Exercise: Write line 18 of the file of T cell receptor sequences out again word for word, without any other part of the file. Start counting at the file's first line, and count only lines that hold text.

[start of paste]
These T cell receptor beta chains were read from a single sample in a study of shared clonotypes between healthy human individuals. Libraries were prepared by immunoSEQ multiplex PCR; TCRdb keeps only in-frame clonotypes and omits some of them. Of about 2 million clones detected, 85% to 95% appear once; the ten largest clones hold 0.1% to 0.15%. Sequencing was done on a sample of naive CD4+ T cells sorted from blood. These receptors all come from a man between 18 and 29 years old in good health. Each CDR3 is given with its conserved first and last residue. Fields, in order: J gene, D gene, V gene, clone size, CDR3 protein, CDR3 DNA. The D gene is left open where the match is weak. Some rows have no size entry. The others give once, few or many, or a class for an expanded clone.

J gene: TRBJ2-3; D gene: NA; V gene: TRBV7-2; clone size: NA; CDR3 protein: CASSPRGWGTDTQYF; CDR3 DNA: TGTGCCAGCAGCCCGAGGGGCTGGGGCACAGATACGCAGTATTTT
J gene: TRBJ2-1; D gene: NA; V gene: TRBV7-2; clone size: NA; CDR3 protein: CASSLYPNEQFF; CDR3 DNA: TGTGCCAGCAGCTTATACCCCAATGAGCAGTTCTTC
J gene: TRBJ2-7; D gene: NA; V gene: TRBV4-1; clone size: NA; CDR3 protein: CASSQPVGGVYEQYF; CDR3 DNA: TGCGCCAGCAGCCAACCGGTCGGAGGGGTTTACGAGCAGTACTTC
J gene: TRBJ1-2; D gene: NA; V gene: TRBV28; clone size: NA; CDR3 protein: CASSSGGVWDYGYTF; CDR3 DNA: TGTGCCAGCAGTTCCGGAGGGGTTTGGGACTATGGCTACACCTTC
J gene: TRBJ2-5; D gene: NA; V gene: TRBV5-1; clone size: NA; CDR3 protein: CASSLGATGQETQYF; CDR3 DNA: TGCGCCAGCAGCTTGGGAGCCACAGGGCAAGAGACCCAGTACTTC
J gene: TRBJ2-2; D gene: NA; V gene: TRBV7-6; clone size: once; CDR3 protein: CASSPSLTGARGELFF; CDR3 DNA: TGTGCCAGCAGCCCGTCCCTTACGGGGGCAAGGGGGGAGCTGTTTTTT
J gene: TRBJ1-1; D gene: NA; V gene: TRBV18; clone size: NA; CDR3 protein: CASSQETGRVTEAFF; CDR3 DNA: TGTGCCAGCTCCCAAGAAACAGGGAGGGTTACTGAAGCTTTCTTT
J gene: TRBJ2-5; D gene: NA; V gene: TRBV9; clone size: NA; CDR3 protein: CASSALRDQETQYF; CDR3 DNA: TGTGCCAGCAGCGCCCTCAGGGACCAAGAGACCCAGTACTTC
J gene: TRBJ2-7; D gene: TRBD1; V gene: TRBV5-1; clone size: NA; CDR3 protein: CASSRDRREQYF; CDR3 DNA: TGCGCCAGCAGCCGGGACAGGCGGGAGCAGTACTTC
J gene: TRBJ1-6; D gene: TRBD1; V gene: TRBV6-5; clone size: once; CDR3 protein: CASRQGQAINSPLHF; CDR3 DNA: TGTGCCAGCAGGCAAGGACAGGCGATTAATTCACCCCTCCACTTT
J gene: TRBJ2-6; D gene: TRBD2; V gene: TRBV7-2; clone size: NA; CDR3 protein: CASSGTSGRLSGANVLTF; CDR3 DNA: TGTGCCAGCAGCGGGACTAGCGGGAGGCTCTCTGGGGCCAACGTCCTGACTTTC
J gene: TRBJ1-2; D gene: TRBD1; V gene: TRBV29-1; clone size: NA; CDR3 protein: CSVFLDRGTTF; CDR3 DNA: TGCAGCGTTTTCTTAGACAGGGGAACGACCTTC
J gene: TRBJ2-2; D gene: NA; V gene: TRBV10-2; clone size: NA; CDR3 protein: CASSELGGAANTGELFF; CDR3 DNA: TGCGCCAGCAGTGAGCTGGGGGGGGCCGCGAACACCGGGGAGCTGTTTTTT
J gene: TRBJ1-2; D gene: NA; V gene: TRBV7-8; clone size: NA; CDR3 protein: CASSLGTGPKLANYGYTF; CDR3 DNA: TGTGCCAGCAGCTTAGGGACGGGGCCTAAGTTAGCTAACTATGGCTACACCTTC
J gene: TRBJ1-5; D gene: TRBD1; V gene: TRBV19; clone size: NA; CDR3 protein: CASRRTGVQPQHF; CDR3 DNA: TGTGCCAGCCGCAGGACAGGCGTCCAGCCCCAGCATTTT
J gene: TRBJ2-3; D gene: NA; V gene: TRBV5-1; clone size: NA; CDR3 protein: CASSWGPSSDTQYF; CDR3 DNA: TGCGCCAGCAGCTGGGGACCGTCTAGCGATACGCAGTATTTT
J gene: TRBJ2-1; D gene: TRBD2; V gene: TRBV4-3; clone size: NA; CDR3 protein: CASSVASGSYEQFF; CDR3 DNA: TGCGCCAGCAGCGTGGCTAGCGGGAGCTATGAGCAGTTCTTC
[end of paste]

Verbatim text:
J gene: TRBJ2-1; D gene: TRBD2; V gene: TRBV4-3; clone size: NA; CDR3 protein: CASSVASGSYEQFF; CDR3 DNA: TGCGCCAGCAGCGTGGCTAGCGGGAGCTATGAGCAGTTCTTC